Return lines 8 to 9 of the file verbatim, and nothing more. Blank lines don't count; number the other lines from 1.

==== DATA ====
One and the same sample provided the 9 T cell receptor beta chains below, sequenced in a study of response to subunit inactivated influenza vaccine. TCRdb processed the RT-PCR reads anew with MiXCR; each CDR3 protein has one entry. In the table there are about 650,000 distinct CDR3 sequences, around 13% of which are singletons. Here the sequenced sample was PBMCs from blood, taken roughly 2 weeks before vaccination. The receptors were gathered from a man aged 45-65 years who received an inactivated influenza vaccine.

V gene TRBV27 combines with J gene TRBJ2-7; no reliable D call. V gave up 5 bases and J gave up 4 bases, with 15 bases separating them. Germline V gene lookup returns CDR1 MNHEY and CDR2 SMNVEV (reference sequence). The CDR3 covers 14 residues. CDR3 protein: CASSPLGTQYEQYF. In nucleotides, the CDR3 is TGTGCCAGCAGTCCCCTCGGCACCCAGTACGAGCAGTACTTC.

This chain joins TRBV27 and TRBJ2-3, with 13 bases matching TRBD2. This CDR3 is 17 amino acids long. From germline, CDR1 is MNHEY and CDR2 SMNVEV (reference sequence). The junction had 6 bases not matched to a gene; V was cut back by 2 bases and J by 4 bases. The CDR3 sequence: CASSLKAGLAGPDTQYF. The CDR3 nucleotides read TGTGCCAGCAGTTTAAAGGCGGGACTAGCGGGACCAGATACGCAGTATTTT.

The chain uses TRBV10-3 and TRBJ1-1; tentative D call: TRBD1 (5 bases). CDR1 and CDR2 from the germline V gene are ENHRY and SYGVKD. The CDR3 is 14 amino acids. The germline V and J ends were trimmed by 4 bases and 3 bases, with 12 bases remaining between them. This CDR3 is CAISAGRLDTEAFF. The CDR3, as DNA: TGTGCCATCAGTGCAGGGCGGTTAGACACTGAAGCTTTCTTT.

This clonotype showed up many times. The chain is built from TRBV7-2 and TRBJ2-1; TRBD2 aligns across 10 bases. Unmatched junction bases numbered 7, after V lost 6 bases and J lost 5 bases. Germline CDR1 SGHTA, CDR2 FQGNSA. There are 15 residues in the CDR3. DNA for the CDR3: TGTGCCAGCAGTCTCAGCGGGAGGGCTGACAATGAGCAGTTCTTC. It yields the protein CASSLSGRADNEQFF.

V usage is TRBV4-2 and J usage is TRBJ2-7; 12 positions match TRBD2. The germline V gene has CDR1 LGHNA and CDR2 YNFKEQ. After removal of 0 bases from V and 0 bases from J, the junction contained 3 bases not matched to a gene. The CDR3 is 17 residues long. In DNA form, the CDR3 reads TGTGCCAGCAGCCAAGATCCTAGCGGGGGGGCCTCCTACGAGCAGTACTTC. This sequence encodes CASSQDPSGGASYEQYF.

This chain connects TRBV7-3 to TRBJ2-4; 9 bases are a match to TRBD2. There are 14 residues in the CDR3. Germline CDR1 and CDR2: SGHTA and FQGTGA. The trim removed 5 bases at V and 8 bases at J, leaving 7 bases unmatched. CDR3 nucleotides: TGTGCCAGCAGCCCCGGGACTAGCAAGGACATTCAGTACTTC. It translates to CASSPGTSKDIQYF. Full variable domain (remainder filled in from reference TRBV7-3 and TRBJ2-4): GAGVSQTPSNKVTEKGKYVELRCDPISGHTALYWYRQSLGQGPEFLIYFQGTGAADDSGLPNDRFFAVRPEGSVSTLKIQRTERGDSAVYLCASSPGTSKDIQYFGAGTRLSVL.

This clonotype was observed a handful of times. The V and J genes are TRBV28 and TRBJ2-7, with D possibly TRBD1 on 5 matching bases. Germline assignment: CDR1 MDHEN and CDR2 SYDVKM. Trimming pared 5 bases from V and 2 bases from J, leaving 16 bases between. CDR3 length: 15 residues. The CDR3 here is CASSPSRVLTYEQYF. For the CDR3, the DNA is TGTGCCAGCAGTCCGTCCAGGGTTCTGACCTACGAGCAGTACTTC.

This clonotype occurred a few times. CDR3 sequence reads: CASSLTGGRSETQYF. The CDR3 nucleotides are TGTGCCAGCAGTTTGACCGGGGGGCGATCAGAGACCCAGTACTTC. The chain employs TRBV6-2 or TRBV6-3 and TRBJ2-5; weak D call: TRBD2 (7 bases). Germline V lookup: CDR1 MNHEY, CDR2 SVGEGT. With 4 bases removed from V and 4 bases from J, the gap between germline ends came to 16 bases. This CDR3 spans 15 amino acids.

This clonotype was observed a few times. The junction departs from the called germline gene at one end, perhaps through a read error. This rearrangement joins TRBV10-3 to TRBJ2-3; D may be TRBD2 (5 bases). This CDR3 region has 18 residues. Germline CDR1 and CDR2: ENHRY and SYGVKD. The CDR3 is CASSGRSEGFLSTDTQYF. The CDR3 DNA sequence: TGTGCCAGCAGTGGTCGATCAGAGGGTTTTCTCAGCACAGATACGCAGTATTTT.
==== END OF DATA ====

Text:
This clonotype was observed a handful of times. The V and J genes are TRBV28 and TRBJ2-7, with D possibly TRBD1 on 5 matching bases. Germline assignment: CDR1 MDHEN and CDR2 SYDVKM. Trimming pared 5 bases from V and 2 bases from J, leaving 16 bases between. CDR3 length: 15 residues. The CDR3 here is CASSPSRVLTYEQYF. For the CDR3, the DNA is TGTGCCAGCAGTCCGTCCAGGGTTCTGACCTACGAGCAGTACTTC.

This clonotype occurred a few times. CDR3 sequence reads: CASSLTGGRSETQYF. The CDR3 nucleotides are TGTGCCAGCAGTTTGACCGGGGGGCGATCAGAGACCCAGTACTTC. The chain employs TRBV6-2 or TRBV6-3 and TRBJ2-5; weak D call: TRBD2 (7 bases). Germline V lookup: CDR1 MNHEY, CDR2 SVGEGT. With 4 bases removed from V and 4 bases from J, the gap between germline ends came to 16 bases. This CDR3 spans 15 amino acids.